When the Fences Come Down: Twenty-First-Century Lessons from Metropolitan School Desegregation

By Genevieve Siegel-Hawley | Go to book overview

CHAPTER FIVE
The Choice Conundrum
Challenges and Opportunities for Voluntary
School Desegregation Policy

The New Kent County freedom of choice plan is not acceptable,
it has not dismantled the dual system, but has operated simply
to burden students and their parents with a responsibility that
Brown II placed squarely on the School Board.

—GREEN V. NEW KEW COUNTY, 1968

The most compelling civil rights issue of the 21st century is the
need to expand school choice and educational options.

—SENATOR TED CRUZ, 2014

Parents’ confidence in the public school system is in shambles. It’s
crumbled. So parents are trying to pick among the ruins to find
the school districts they believe represent a decent chance for their
children to make it safely through school. … Zip codes should not
act as barbed-wire fences to keep out children whose parents can-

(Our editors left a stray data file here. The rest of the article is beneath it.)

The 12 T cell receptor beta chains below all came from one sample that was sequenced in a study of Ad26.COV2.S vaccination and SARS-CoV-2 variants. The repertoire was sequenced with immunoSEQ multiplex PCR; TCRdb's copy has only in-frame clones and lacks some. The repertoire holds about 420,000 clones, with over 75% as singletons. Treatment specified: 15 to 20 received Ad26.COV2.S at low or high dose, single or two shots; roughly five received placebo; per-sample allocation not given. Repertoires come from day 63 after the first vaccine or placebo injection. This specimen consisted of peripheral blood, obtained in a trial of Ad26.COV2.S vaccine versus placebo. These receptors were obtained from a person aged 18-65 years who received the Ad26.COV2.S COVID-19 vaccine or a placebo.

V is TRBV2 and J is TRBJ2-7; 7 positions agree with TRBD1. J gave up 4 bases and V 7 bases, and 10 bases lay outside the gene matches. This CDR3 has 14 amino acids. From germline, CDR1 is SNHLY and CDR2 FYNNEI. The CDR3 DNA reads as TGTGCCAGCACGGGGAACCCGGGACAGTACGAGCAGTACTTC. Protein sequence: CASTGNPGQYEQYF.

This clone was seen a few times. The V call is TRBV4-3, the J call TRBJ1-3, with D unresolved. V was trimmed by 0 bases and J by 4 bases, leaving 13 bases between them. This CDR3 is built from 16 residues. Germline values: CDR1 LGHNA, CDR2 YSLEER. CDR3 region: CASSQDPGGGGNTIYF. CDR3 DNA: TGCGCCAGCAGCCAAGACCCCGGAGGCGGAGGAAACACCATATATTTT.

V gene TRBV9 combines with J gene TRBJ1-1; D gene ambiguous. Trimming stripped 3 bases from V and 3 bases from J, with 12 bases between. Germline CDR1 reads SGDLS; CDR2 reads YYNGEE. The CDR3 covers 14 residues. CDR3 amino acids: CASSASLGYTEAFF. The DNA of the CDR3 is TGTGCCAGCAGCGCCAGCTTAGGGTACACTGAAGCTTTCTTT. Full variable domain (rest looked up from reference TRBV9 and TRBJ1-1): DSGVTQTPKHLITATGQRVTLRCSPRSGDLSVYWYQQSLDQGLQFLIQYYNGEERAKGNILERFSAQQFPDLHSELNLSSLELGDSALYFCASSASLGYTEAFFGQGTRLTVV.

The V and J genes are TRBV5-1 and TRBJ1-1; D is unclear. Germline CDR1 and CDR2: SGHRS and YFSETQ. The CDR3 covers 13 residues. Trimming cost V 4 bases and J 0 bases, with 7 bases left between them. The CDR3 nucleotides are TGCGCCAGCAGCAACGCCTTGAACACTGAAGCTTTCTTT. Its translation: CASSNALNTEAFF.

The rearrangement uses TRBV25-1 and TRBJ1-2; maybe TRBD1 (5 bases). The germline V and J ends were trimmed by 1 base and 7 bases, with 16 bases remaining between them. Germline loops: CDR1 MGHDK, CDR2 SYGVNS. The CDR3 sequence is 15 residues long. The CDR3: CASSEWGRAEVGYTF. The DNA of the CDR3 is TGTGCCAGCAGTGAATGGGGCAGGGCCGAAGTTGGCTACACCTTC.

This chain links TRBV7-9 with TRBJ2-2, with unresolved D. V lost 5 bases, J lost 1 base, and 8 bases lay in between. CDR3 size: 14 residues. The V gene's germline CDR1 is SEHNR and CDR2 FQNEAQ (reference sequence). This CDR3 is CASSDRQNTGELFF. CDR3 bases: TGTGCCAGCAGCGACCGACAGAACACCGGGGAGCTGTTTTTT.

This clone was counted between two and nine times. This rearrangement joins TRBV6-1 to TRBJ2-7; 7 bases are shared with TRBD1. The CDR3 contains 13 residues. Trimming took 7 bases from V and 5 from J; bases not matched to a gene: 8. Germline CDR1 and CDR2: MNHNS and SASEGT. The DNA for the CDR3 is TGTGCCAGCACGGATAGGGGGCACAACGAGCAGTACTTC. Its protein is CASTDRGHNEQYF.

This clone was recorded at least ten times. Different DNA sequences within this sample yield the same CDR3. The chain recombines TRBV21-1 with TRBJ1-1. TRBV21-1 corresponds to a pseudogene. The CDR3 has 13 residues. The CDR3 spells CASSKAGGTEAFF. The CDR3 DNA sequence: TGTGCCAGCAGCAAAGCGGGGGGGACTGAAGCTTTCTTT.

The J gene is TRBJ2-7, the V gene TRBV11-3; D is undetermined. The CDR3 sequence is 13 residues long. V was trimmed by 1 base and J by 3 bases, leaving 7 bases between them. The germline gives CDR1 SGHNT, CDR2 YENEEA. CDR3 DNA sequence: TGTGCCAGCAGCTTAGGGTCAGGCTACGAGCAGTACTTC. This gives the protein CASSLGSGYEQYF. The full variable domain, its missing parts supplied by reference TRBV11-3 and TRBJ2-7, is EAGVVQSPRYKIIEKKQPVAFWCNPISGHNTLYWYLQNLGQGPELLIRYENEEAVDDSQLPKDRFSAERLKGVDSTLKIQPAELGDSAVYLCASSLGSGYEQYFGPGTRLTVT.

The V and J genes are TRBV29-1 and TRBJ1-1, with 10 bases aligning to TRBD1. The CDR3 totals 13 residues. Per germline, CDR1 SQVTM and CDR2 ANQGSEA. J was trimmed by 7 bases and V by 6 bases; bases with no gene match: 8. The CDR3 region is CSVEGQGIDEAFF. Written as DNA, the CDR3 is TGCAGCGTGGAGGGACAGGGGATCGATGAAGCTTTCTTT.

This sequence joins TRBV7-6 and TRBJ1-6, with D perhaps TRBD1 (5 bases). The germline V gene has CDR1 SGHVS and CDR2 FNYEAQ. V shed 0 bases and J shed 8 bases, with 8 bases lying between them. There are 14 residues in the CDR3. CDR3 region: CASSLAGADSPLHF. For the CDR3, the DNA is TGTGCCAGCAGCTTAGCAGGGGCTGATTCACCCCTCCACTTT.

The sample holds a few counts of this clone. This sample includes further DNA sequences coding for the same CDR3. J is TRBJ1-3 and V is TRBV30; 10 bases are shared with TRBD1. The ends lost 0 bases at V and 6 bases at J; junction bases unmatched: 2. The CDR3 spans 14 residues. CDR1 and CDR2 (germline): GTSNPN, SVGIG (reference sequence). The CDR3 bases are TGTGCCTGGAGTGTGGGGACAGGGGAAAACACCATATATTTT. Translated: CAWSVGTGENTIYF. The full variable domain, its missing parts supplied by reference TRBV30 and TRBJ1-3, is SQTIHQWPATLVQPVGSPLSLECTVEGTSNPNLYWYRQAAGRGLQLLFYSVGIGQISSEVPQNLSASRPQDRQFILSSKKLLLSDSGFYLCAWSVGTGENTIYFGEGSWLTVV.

not afford homes in that district. … Decouple school assignment
and zip code … then the economic pressure on families would be
released almost immediately.

—SENATOR ELIZABETH WARREN (compiled from
various sources)

To understand how the past record of school choice relates to segregation, look no further than to the immediate aftermath of two pivotal school desegregation rulings. School choice designed to resist desegregation was largely forged in the wake of Brown, just as school choice designed to promote desegregation was largely forged in the wake of Milliken. Archsegregationists opposing Brown used freedom-of-choice plans and private school vouchers to help white families skirt desegregation requirements. Civil rights advocates confronting Milliken’s calcified urban-suburban boundary lines expanded choice-based magnet schools to retain and attract white and middle-class families in swiftly resegregating central

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